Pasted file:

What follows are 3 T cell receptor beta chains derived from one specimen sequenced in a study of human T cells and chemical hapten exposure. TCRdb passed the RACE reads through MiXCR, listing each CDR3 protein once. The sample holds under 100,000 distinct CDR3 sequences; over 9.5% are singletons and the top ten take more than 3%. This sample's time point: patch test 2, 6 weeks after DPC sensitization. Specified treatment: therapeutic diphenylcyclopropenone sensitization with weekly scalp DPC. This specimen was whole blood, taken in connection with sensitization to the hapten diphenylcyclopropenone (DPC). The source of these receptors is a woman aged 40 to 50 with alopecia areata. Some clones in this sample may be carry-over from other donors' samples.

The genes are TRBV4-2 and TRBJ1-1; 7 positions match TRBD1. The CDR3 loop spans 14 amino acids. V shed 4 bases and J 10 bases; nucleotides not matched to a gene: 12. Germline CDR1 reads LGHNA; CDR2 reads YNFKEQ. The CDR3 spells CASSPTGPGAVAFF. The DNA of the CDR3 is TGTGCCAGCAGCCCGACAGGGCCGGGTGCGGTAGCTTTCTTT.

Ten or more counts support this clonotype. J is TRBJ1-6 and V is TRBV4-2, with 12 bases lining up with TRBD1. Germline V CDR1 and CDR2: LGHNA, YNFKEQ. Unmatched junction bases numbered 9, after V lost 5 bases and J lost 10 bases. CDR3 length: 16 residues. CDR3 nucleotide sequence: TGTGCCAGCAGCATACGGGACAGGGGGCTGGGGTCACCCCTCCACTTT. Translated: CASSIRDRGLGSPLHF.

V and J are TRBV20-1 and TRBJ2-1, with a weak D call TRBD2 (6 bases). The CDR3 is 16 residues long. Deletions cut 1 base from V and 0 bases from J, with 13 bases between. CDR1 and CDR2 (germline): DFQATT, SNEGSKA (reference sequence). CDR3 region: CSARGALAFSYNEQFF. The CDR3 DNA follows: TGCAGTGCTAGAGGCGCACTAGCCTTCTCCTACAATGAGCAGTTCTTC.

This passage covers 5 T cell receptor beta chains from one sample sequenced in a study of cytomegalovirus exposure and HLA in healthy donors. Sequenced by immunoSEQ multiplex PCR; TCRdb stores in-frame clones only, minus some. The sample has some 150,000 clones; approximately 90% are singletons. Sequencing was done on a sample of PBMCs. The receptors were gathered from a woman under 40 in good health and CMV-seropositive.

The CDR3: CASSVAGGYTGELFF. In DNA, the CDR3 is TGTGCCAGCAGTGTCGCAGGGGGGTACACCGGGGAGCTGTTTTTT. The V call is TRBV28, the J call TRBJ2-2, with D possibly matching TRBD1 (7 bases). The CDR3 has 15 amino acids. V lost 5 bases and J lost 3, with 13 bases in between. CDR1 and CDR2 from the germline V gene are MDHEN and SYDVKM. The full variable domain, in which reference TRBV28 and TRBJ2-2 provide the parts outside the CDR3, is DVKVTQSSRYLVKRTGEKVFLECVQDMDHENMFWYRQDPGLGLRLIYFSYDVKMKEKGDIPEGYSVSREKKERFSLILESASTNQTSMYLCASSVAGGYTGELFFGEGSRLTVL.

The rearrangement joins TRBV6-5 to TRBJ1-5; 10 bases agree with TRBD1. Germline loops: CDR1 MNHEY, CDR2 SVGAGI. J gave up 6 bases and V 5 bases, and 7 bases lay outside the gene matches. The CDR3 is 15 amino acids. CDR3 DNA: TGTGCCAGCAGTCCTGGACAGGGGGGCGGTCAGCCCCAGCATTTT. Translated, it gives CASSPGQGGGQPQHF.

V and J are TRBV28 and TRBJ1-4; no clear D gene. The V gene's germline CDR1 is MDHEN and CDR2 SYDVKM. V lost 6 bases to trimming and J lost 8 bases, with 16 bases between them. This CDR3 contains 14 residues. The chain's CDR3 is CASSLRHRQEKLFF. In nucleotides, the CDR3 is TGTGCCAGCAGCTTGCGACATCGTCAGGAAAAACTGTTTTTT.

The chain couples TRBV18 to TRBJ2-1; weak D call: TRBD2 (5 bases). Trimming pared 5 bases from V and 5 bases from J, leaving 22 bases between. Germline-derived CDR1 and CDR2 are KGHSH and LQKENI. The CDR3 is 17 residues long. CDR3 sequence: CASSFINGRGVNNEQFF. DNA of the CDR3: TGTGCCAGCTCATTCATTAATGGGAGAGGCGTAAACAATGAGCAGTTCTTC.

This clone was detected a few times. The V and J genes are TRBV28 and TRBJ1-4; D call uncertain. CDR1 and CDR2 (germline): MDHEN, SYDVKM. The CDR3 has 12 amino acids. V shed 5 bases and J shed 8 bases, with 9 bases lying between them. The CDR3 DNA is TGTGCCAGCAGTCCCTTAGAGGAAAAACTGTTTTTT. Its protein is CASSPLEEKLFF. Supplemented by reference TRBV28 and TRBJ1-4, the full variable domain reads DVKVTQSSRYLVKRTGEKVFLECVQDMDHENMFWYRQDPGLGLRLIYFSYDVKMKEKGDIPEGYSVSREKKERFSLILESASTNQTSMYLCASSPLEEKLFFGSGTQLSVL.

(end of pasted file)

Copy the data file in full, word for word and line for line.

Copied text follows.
What follows are 3 T cell receptor beta chains derived from one specimen sequenced in a study of human T cells and chemical hapten exposure. TCRdb passed the RACE reads through MiXCR, listing each CDR3 protein once. The sample holds under 100,000 distinct CDR3 sequences; over 9.5% are singletons and the top ten take more than 3%. This sample's time point: patch test 2, 6 weeks after DPC sensitization. Specified treatment: therapeutic diphenylcyclopropenone sensitization with weekly scalp DPC. This specimen was whole blood, taken in connection with sensitization to the hapten diphenylcyclopropenone (DPC). The source of these receptors is a woman aged 40 to 50 with alopecia areata. Some clones in this sample may be carry-over from other donors' samples.

The genes are TRBV4-2 and TRBJ1-1; 7 positions match TRBD1. The CDR3 loop spans 14 amino acids. V shed 4 bases and J 10 bases; nucleotides not matched to a gene: 12. Germline CDR1 reads LGHNA; CDR2 reads YNFKEQ. The CDR3 spells CASSPTGPGAVAFF. The DNA of the CDR3 is TGTGCCAGCAGCCCGACAGGGCCGGGTGCGGTAGCTTTCTTT.

Ten or more counts support this clonotype. J is TRBJ1-6 and V is TRBV4-2, with 12 bases lining up with TRBD1. Germline V CDR1 and CDR2: LGHNA, YNFKEQ. Unmatched junction bases numbered 9, after V lost 5 bases and J lost 10 bases. CDR3 length: 16 residues. CDR3 nucleotide sequence: TGTGCCAGCAGCATACGGGACAGGGGGCTGGGGTCACCCCTCCACTTT. Translated: CASSIRDRGLGSPLHF.

V and J are TRBV20-1 and TRBJ2-1, with a weak D call TRBD2 (6 bases). The CDR3 is 16 residues long. Deletions cut 1 base from V and 0 bases from J, with 13 bases between. CDR1 and CDR2 (germline): DFQATT, SNEGSKA (reference sequence). CDR3 region: CSARGALAFSYNEQFF. The CDR3 DNA follows: TGCAGTGCTAGAGGCGCACTAGCCTTCTCCTACAATGAGCAGTTCTTC.

This passage covers 5 T cell receptor beta chains from one sample sequenced in a study of cytomegalovirus exposure and HLA in healthy donors. Sequenced by immunoSEQ multiplex PCR; TCRdb stores in-frame clones only, minus some. The sample has some 150,000 clones; approximately 90% are singletons. Sequencing was done on a sample of PBMCs. The receptors were gathered from a woman under 40 in good health and CMV-seropositive.

The CDR3: CASSVAGGYTGELFF. In DNA, the CDR3 is TGTGCCAGCAGTGTCGCAGGGGGGTACACCGGGGAGCTGTTTTTT. The V call is TRBV28, the J call TRBJ2-2, with D possibly matching TRBD1 (7 bases). The CDR3 has 15 amino acids. V lost 5 bases and J lost 3, with 13 bases in between. CDR1 and CDR2 from the germline V gene are MDHEN and SYDVKM. The full variable domain, in which reference TRBV28 and TRBJ2-2 provide the parts outside the CDR3, is DVKVTQSSRYLVKRTGEKVFLECVQDMDHENMFWYRQDPGLGLRLIYFSYDVKMKEKGDIPEGYSVSREKKERFSLILESASTNQTSMYLCASSVAGGYTGELFFGEGSRLTVL.

The rearrangement joins TRBV6-5 to TRBJ1-5; 10 bases agree with TRBD1. Germline loops: CDR1 MNHEY, CDR2 SVGAGI. J gave up 6 bases and V 5 bases, and 7 bases lay outside the gene matches. The CDR3 is 15 amino acids. CDR3 DNA: TGTGCCAGCAGTCCTGGACAGGGGGGCGGTCAGCCCCAGCATTTT. Translated, it gives CASSPGQGGGQPQHF.

V and J are TRBV28 and TRBJ1-4; no clear D gene. The V gene's germline CDR1 is MDHEN and CDR2 SYDVKM. V lost 6 bases to trimming and J lost 8 bases, with 16 bases between them. This CDR3 contains 14 residues. The chain's CDR3 is CASSLRHRQEKLFF. In nucleotides, the CDR3 is TGTGCCAGCAGCTTGCGACATCGTCAGGAAAAACTGTTTTTT.

The chain couples TRBV18 to TRBJ2-1; weak D call: TRBD2 (5 bases). Trimming pared 5 bases from V and 5 bases from J, leaving 22 bases between. Germline-derived CDR1 and CDR2 are KGHSH and LQKENI. The CDR3 is 17 residues long. CDR3 sequence: CASSFINGRGVNNEQFF. DNA of the CDR3: TGTGCCAGCTCATTCATTAATGGGAGAGGCGTAAACAATGAGCAGTTCTTC.

This clone was detected a few times. The V and J genes are TRBV28 and TRBJ1-4; D call uncertain. CDR1 and CDR2 (germline): MDHEN, SYDVKM. The CDR3 has 12 amino acids. V shed 5 bases and J shed 8 bases, with 9 bases lying between them. The CDR3 DNA is TGTGCCAGCAGTCCCTTAGAGGAAAAACTGTTTTTT. Its protein is CASSPLEEKLFF. Supplemented by reference TRBV28 and TRBJ1-4, the full variable domain reads DVKVTQSSRYLVKRTGEKVFLECVQDMDHENMFWYRQDPGLGLRLIYFSYDVKMKEKGDIPEGYSVSREKKERFSLILESASTNQTSMYLCASSPLEEKLFFGSGTQLSVL.